And yeah, mine and my wife’s have all checked out clean. I even closed a couple of accounts that I was not using at all.
Of course, you can buy any of those monthly credit guard services, so that you don’t need to review your own credit reports once in awhile. I opt for these free reports. This is just another inconvenience and precaution needed caused by rampant frauds in our society.
Posted in Credit Cards | 2 Comments »
Posted by Frugal on 12th September 2007
Less than a year ago, I applied for this credit card to replace the old Citi Dividend Platinum Select card. This is the only credit card that I know that still gives 5% cashback on any things bought in grocery, drug stores, and gas stations. For more details, you can see my post from last year.
With some $200 saved from cashback, it’s equivalent to earning $400 pre-tax (at least in my case). Certainly easy money, since you don’t even need to make any efforts (besides applying for the card). And if you buy those gift cards for Circuit Cities or any other restaurants in a supermarket, by default, you get 5% off too.
If you know another better cashback card, please let me know. I’ve stopped using my Citi Dividend cards, since their cashback is only 2%.
Posted in Credit Cards | 6 Comments »
Posted by Frugal on 6th June 2007
Thanks to the latest genius or scammers (whichever you choose), now you can improve your FICO score by renting other people’s credit. Some people even get a monthly income of a couple of thousand dollar by renting out their credit cards. Boy, that’s some 10X than I am making from my blog.
In fact, I have never really fully caught up with the idea of FICO score. Scoring your credit worthiness based on your past payment history? To me, the capacity to repay is equally if not more important than the past payment history. Without considering the capacity to repay is simply asking for trouble. These days I can’t believe the credit lines that credit card companies are giving out. It is almost an invitation to convert your FICO score to junk by running up tremendous debt. If I simply add up all the credit lines that I have, it probably amounts to more than $50,000 dollars. But I don’t think my income level can afford such a high debt.
In any case, you can rent out your credit cards at www.addatradeline.com and www.seasonedtradelines.com if you are interested. But I won’t be renting out mine for sure.
A coincidence on the location of addatradeline.com and many other major subprime lenders all in Orange county, California?? Looks to me that it’s the perfect combination to scam the bank legally.
Posted in Credit Cards, Mortgage | 4 Comments »
Posted by Frugal on 14th September 2006
Yes, Citibank Dividend Platinum Select card will no longer pay out 5% but 3% cashback on gasoline, grocery, and drug, starting October. I have found my replacement credit cards.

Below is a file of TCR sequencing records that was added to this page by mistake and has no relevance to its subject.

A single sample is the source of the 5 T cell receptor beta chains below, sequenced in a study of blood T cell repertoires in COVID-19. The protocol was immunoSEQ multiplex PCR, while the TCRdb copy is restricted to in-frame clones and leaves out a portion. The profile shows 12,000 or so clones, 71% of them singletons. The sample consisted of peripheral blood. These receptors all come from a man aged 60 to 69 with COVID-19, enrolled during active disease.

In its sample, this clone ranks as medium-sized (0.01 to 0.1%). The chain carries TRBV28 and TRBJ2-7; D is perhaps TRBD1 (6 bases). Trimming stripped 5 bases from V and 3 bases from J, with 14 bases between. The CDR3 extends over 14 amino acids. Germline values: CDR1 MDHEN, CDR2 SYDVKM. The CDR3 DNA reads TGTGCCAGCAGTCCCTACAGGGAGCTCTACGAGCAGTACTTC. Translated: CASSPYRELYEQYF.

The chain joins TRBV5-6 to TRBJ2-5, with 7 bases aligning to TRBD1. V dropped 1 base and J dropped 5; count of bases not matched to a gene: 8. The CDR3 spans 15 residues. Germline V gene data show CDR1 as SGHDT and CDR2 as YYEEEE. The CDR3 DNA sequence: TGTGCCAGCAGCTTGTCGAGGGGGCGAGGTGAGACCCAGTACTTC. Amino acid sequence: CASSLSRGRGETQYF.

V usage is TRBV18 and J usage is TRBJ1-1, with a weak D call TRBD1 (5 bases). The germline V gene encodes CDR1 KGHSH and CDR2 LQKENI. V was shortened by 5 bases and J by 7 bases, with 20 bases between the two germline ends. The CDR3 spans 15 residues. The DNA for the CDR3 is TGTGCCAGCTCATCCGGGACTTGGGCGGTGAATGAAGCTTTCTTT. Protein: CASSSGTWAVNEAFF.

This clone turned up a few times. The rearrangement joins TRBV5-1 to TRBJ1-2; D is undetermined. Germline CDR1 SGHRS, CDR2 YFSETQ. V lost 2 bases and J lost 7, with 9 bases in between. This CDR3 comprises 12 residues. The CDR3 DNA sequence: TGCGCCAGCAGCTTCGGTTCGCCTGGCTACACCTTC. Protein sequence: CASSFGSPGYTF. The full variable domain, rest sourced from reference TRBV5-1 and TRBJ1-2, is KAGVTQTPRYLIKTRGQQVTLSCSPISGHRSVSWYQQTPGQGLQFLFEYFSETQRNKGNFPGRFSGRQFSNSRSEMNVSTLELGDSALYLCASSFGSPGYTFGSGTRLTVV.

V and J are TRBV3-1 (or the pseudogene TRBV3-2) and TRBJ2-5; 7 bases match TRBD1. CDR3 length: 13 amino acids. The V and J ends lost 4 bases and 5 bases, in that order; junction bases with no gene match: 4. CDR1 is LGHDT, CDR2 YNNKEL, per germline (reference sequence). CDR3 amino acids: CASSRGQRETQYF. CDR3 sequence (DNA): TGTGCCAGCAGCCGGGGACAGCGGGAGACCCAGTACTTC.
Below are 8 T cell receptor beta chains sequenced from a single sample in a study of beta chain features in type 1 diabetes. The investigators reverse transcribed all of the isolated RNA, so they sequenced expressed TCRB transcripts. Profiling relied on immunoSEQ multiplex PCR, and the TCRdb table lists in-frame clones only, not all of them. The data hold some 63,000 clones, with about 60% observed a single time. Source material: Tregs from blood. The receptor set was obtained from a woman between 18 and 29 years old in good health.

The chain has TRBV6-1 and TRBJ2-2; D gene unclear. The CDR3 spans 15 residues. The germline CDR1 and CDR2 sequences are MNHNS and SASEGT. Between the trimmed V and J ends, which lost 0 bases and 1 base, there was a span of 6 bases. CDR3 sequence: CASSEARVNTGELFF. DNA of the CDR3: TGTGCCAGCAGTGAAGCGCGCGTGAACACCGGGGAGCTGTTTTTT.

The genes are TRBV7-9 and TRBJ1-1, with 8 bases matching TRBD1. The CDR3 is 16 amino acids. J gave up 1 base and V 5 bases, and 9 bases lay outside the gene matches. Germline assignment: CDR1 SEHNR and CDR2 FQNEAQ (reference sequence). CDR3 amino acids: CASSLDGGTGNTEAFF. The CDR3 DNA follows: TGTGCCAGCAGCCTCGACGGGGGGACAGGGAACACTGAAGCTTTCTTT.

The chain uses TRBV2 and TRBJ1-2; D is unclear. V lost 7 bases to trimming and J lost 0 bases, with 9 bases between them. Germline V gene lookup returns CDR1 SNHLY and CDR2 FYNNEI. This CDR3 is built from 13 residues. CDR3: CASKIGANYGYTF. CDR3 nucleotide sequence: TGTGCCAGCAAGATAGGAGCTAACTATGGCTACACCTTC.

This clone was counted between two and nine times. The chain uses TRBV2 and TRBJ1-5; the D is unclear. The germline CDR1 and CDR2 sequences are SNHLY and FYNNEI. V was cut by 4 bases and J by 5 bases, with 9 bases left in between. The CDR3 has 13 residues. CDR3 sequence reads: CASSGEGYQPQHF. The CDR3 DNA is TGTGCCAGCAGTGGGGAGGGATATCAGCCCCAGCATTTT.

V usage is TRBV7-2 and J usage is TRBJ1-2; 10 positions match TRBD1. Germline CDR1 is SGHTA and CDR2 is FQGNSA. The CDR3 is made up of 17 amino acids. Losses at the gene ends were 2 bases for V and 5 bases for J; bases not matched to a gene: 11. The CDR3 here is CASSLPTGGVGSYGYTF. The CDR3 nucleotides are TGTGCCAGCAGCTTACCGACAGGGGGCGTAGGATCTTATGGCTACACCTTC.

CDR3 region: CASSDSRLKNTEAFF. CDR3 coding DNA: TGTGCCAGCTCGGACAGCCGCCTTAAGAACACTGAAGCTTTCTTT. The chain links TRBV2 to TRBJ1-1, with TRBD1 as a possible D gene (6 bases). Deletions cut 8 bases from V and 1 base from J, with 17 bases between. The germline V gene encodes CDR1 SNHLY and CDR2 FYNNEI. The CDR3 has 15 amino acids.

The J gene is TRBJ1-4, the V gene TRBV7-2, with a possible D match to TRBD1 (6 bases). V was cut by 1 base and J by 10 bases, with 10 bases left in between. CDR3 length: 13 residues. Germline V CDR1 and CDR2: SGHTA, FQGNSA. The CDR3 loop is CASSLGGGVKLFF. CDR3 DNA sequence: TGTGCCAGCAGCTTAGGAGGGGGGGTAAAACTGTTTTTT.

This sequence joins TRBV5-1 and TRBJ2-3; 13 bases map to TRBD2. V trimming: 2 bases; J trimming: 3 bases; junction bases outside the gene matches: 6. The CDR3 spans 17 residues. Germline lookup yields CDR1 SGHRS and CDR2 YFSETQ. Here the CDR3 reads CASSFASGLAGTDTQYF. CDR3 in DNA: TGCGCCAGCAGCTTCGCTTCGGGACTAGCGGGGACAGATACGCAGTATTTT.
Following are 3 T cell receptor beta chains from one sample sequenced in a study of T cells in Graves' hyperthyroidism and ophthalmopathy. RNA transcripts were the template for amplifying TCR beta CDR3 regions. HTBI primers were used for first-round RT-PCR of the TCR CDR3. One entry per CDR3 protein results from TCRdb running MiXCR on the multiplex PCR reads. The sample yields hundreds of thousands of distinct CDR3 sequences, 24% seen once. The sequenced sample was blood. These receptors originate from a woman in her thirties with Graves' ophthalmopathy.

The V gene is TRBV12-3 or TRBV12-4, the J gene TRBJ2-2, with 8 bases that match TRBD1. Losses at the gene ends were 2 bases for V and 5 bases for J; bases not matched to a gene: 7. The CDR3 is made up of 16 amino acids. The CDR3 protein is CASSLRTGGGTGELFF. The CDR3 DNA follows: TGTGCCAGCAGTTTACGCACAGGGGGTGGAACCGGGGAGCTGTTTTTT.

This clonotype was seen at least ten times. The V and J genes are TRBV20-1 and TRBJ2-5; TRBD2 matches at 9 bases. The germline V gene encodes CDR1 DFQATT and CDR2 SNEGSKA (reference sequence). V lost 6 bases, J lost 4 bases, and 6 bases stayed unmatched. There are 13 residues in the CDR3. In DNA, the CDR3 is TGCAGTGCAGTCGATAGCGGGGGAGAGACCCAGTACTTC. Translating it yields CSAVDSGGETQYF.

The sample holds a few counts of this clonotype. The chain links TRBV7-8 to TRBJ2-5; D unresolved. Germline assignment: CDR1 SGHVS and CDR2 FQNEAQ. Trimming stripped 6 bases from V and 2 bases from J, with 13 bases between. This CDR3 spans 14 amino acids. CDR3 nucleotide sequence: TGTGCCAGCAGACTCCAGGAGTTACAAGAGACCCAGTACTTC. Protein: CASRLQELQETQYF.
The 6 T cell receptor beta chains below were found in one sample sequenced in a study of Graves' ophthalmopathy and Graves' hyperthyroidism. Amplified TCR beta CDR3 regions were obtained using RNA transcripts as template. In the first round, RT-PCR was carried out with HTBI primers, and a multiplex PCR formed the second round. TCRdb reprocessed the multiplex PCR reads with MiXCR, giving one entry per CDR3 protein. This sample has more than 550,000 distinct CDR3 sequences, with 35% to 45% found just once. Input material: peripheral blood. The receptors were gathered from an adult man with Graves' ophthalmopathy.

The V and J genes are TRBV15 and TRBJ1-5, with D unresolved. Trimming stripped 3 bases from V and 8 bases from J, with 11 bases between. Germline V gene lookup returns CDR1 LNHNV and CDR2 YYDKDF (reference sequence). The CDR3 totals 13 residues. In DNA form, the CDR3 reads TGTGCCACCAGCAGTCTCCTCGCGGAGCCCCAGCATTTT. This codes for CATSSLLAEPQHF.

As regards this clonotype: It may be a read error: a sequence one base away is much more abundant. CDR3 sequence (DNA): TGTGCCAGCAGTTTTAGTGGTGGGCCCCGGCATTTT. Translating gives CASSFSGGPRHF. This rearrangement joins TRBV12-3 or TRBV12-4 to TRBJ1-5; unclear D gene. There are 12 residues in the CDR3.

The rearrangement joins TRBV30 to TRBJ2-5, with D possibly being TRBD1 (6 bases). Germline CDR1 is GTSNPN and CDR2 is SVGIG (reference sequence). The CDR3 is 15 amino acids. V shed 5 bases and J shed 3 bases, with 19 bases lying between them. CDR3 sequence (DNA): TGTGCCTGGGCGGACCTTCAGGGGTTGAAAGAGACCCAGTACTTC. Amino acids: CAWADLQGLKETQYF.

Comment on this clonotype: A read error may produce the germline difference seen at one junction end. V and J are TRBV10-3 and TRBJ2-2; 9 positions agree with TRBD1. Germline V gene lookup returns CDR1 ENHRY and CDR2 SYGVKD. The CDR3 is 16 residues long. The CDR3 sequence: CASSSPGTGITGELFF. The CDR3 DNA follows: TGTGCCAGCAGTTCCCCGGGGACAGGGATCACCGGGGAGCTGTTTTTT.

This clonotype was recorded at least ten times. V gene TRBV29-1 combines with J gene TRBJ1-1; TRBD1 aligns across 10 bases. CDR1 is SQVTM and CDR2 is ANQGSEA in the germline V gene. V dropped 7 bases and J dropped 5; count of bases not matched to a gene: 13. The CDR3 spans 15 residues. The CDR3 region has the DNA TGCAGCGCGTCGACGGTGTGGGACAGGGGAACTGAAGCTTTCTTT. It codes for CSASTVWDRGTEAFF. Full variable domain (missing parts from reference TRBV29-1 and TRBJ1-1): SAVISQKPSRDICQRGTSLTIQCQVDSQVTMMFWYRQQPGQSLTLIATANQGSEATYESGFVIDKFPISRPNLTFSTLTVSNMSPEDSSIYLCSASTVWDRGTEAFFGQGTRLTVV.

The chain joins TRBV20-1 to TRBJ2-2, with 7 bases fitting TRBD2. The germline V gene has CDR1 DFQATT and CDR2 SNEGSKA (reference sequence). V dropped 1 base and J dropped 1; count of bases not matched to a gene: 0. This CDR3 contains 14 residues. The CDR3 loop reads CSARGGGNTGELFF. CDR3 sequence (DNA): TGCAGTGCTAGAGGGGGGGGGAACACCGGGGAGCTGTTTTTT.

I have planned to cancel my cards, and have applied & received the following two new credit cards:
- HSBC Direct Rewards Platinum credit card: Flat 5% cashback on gasoline, grocery, and drug purchases. Up to 1% on other purchases. Because it has a tier structure on the cashback for other purchases, I won’t be using this card for other purchases. You also will get the cashback every 12 months, and it needs to be more than $10.
- Citibank Driver’s Edge Option credit card: 6% rebates on supermarket, drugstore and gas station purchases for 12 months, 3% after that. 1% rebates on other purchases. And $1 for every 100 miles you drive, . The downside is that rebate dollars must be spent through ThankYou network.
The best thing that I like about the old Citibank Dividend Platinum Select is that it pays cash, and you don’t need to wait for one year. Too bad that I will be settling for something else because the 5% rebate really adds up very quickly.
Here are the posts from other PF bloggers from whom I’ve found out about the above cards:
- From Consumerism Commentary
- From Blueprint for Financial Success
P.S. Today is a Thursday on which I normally don’t post. But I have decided to at least put out this short but somewhat important money-saving post. Because of the increase in traffics in the last few weeks, I have put in extra efforts for posting everyday except Sunday. Higher traffics certainly incentivize me to post more often. Not sure if it is an incentive for you to social bookmarking my posts by digg, reddit, del.ici.ous, any other sites or through emails. But in any case, I thank you for just visiting my website.
Posted in Credit Cards | 9 Comments »
Posted by Frugal on 4th September 2006
J.D. Roth at Get Rich Slowly has one of the best and comprehensive guide on credit card that I have ever seen. Any questions related to credit card probably can be answered here in his article. The article has collected the best sources of information from all of the PF bloggers, plus a lot of good information from government on legals, and resources from around the web.
Other articles that I think will be useful to many of you are:
- Ten Secrets of Success (for Entrepeneurship)
- 27 Money Tips for College Students
- Nine Tips For Young People Starting Careers
Check it out! This is My Digg of the Week.
Posted in Announcement, Credit Cards | 1 Comment »